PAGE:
The Scallop Shell - Its meaning and significance on the Camino posted: 2016-11-03 12:32:00
The scallop shell is an ever-present symbol on the Camino de Santiago. It adorns churches, signs, pavements, shop fronts, distance markers, jewellery, and backpacks. The scallop shell, with its many lines starting along its edges and converging at a central point, symbolises the many paths that pilgrims walk to reach Santiago de Compostela. But why is the scallop shell associated with the Camino?
Early Associations of the Scallop Shell with St. James
Saint James the greater (who was the taller James of both Jesus apostles named James), after whom Santiago de Compostela is named, worked as a fisherman with his brother John before they became disciples of Christ. Following the crucifixion and resurrection of Christ, his disciples began to evangelise and convert others to Christianity. As part of his mission, James reportedly travelled to Iberia landing at present day Padron to convert the pagans of the area. He later returned to Jerusalem where he was beheaded by King Herod Agrippa I.
Following his martrydom, his headless body was reportedly returned to Galicia in northwest Iberia. Legend has it that as the boat containing his body approached the coast, a wedding was taking place with a bridegroom on horseback. Upon seeing the boat, the horse spooked and bolted into the sea. Another variation of the tale has a knight falling from a cliff as the boat with the saint's body passed by. In either case, the saint reportedly intervened, saving the knight - or the bridegroom, still on horseback - who emerged from the sea covered in scallop shells.
The Scallop Shell in the Middle Ages
The first written reference of the scallop shell's association with Santiago appears to be contained in the "Liber Sancti Jocobi", also known as the "Codex Calixtinus". This document was essentially a travel guide to pilgrimage to Santiago written by the French scholar Aymeric Picaud and dated 1106. The Codex contains a collection of miracles attributed to Saint James during and after his life and refers to his association with the scallop shell.
In the middle ages pilgrimages were long, dangerous journeys undertaken as an act of penance and religious devotion. They, by necessity, started from the pilgrim's home and continued until they reached Santiago and returned by foot, horseback, or boat. Accreditation of pilgrimage was first given in the form of badges shaped like a scallop shell.
Many pilgrims who reached Santiago also continued on to the coast at Finisterre, considered at the time to be the westernmost point in Europe. From here they could collect one of the many scallop shells indigenous to the Galician coast to bring home as proof of the successful completion of their pilgrimage. However, scallop shells were also being sold at the Cathedral of Santiago by the mid 12th century, and by the year 1200 there were 100 licensed scallop shell vendors at the cathedral.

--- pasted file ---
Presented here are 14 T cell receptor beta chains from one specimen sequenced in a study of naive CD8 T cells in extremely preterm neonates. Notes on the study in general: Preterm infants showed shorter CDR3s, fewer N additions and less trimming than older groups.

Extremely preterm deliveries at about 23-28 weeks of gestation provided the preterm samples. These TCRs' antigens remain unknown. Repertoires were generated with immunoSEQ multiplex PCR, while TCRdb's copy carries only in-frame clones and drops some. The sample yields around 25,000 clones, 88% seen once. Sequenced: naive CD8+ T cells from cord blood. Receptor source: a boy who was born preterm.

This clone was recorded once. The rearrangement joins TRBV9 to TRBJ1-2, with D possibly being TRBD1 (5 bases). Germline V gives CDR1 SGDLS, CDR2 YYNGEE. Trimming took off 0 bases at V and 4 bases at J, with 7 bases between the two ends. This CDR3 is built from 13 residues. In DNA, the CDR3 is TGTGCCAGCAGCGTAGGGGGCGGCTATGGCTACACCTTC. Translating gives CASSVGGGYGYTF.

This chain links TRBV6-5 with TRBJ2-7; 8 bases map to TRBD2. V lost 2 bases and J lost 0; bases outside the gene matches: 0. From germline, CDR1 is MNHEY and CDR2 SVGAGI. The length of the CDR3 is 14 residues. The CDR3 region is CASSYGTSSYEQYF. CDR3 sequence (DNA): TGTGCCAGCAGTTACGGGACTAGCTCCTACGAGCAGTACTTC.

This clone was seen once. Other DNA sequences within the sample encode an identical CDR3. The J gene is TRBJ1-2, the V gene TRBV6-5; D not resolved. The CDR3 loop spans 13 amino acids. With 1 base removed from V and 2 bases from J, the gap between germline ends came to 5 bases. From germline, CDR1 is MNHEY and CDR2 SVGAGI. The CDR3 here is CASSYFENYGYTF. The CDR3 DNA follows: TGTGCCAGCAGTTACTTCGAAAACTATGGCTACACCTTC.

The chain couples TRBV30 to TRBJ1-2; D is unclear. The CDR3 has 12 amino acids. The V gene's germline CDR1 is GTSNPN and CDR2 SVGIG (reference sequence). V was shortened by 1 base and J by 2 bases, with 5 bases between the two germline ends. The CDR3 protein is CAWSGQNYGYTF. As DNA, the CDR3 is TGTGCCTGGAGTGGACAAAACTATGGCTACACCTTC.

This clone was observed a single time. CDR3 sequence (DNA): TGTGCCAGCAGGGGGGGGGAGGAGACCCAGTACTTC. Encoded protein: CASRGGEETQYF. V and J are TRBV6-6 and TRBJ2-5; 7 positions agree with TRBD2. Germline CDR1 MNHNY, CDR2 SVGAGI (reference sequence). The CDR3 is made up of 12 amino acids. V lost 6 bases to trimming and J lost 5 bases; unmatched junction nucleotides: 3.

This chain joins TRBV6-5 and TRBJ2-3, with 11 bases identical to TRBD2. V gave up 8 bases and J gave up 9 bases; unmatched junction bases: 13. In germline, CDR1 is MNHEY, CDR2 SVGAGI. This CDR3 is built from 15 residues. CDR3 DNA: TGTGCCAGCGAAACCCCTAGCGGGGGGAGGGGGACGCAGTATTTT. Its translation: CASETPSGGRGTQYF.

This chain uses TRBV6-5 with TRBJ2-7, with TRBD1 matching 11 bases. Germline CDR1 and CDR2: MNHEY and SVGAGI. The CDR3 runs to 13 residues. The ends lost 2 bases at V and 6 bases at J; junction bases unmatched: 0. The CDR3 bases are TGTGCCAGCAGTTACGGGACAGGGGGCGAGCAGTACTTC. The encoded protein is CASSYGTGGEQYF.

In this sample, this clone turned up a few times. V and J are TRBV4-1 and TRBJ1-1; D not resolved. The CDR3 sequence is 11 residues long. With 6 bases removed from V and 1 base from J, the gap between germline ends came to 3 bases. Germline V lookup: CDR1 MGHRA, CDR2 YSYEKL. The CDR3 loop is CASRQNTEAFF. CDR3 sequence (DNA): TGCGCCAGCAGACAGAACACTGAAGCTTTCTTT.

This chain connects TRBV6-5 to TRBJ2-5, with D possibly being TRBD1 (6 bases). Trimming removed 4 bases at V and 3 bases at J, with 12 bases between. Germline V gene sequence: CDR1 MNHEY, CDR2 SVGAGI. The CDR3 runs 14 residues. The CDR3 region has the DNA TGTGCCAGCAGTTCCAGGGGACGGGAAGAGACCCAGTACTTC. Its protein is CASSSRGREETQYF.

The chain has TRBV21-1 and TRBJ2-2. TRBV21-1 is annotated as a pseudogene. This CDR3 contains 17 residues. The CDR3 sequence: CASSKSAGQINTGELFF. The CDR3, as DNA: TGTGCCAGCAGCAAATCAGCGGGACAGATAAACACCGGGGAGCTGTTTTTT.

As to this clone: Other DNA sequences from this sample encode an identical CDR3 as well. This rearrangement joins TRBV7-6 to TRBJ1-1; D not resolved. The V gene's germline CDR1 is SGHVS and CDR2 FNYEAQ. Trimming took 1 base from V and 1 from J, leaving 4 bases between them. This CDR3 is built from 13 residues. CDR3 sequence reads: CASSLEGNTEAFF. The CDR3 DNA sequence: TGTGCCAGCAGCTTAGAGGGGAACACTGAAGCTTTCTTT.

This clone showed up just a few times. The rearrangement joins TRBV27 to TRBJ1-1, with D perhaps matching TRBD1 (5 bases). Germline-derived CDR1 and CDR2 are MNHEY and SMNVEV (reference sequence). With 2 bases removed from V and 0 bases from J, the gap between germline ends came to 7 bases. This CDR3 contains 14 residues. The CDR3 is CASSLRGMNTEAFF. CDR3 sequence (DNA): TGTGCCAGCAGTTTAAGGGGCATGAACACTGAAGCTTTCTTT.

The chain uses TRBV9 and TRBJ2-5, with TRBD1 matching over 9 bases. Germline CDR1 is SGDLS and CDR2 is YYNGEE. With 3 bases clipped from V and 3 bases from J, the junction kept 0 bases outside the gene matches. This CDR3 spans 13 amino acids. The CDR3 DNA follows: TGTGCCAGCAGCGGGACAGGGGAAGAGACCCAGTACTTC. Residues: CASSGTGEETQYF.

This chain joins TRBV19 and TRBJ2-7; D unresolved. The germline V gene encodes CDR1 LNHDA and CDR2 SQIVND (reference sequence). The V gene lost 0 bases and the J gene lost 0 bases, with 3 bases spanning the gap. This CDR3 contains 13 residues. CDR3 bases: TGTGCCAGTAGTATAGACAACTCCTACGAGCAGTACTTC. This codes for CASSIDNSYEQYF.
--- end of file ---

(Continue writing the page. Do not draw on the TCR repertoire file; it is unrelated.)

Representations of the scallop shell have been found at many religious communities throughout Ireland and the rest of Europe, indicating the popularity of pilgrimage to Santiago during the middle ages. Those who made pilgrimages to Santiago often were buried with scallop shells or had carvings of scallop shells on their tombs. Scallop shells have been found in graves of those who had at the thirteenth century Augustinian priory of St. Mary in Mullingar, County Westmeath as well as at St. Mary's Cathedral in Tuam and at the Augustinian friary in Galway. Excavations at Ardfert Cathedral in County Galway unearthed a late medieval tomb containing a bronze-gilded statue of Saint James on a pewter scallop shell. These artefacts attest to the long-established tradition of pilgrimage from Ireland to Santiago.
Pre-Christian Associations of the Scallop Shell with the Camino de Santiago
Like many Christian symbols and practices, the association of the scallop shell with the Camino far predates the arrival of Saint James and the rise of Christianity in Iberia. The modern day routes of the Camino de Santiago include the Camino Catalan which joins the French Route in Navarra. This route, starting in Port de Selva and extending to the coast at Finisterre, is believed to lie on the Callis Ianus or Via Janus. In Roman Hispania, the path of Janus began in the Templo de Venus Pyrenea at Cabo de Creus at the easternmost tip of Spain in Catalonia. From there is traversed all of what is now northern Spain to end at Ara Solis in Finisterre. The temple of the Roman goddess Venus, goddess of love and fertility, formed the starting point of this route. Venus is said to have arisen from the sea on a scallop shell and is often depicted with the shell. She is also associated with fertility rituals which were said to have been practiced along the route.
Ideas associated with the cult of Janus are echoed by the concept of transformation along the Catholic pilgrimage to Santiago. The Roman god Janus, after whom the month of January is named, was the god of beginnings and endings, of transition and transformation. This concept of pilgrimage as a source of renewal and transformation remains alive and well on the modern Camino.
Practical Uses of the Scallop Shell on the Camino
The scallop shell was historically used for gathering water and drinking and as a bowl for collecting gifts of food and for eating. While no longer used in these ways, it does make a meaningful wine glass when visiting the wine fountain at Irache, just outside Estella. Filled with wine, it can be raised in a toast to Saint James and the millions who have walked this path before us over the millennia. Salud!
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